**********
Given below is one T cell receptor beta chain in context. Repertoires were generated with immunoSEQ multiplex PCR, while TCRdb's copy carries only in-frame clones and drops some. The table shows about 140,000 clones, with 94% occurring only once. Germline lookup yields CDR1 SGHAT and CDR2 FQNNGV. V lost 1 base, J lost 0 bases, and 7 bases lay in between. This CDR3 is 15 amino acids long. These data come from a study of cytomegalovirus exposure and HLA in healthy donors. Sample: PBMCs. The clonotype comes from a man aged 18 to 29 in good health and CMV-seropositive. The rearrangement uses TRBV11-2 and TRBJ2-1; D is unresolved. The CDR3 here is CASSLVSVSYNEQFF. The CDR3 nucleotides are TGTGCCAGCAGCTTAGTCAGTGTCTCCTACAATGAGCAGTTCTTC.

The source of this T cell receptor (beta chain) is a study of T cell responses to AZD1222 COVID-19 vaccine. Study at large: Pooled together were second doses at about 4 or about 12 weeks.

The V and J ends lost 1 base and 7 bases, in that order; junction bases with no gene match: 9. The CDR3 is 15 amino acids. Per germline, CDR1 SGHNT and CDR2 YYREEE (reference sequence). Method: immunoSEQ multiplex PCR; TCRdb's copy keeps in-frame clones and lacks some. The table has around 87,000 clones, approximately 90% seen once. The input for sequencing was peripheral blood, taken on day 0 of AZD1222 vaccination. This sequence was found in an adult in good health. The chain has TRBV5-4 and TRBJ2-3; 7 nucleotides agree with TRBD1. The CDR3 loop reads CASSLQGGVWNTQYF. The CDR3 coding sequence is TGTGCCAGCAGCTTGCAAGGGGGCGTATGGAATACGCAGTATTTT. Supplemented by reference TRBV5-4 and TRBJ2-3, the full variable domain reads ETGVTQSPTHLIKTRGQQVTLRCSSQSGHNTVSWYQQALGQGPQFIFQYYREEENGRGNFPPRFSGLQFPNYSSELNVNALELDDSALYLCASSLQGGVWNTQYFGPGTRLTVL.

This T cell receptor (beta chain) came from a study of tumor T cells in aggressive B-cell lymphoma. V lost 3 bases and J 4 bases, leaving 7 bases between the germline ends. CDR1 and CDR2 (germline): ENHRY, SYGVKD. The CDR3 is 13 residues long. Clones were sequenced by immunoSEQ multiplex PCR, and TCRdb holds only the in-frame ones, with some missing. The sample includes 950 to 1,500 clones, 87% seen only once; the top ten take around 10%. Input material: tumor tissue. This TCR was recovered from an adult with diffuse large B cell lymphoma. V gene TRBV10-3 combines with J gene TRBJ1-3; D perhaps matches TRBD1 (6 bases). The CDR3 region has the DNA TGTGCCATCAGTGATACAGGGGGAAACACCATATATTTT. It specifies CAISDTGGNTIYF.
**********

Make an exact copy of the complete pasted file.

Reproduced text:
Given below is one T cell receptor beta chain in context. Repertoires were generated with immunoSEQ multiplex PCR, while TCRdb's copy carries only in-frame clones and drops some. The table shows about 140,000 clones, with 94% occurring only once. Germline lookup yields CDR1 SGHAT and CDR2 FQNNGV. V lost 1 base, J lost 0 bases, and 7 bases lay in between. This CDR3 is 15 amino acids long. These data come from a study of cytomegalovirus exposure and HLA in healthy donors. Sample: PBMCs. The clonotype comes from a man aged 18 to 29 in good health and CMV-seropositive. The rearrangement uses TRBV11-2 and TRBJ2-1; D is unresolved. The CDR3 here is CASSLVSVSYNEQFF. The CDR3 nucleotides are TGTGCCAGCAGCTTAGTCAGTGTCTCCTACAATGAGCAGTTCTTC.

The source of this T cell receptor (beta chain) is a study of T cell responses to AZD1222 COVID-19 vaccine. Study at large: Pooled together were second doses at about 4 or about 12 weeks.

The V and J ends lost 1 base and 7 bases, in that order; junction bases with no gene match: 9. The CDR3 is 15 amino acids. Per germline, CDR1 SGHNT and CDR2 YYREEE (reference sequence). Method: immunoSEQ multiplex PCR; TCRdb's copy keeps in-frame clones and lacks some. The table has around 87,000 clones, approximately 90% seen once. The input for sequencing was peripheral blood, taken on day 0 of AZD1222 vaccination. This sequence was found in an adult in good health. The chain has TRBV5-4 and TRBJ2-3; 7 nucleotides agree with TRBD1. The CDR3 loop reads CASSLQGGVWNTQYF. The CDR3 coding sequence is TGTGCCAGCAGCTTGCAAGGGGGCGTATGGAATACGCAGTATTTT. Supplemented by reference TRBV5-4 and TRBJ2-3, the full variable domain reads ETGVTQSPTHLIKTRGQQVTLRCSSQSGHNTVSWYQQALGQGPQFIFQYYREEENGRGNFPPRFSGLQFPNYSSELNVNALELDDSALYLCASSLQGGVWNTQYFGPGTRLTVL.

This T cell receptor (beta chain) came from a study of tumor T cells in aggressive B-cell lymphoma. V lost 3 bases and J 4 bases, leaving 7 bases between the germline ends. CDR1 and CDR2 (germline): ENHRY, SYGVKD. The CDR3 is 13 residues long. Clones were sequenced by immunoSEQ multiplex PCR, and TCRdb holds only the in-frame ones, with some missing. The sample includes 950 to 1,500 clones, 87% seen only once; the top ten take around 10%. Input material: tumor tissue. This TCR was recovered from an adult with diffuse large B cell lymphoma. V gene TRBV10-3 combines with J gene TRBJ1-3; D perhaps matches TRBD1 (6 bases). The CDR3 region has the DNA TGTGCCATCAGTGATACAGGGGGAAACACCATATATTTT. It specifies CAISDTGGNTIYF.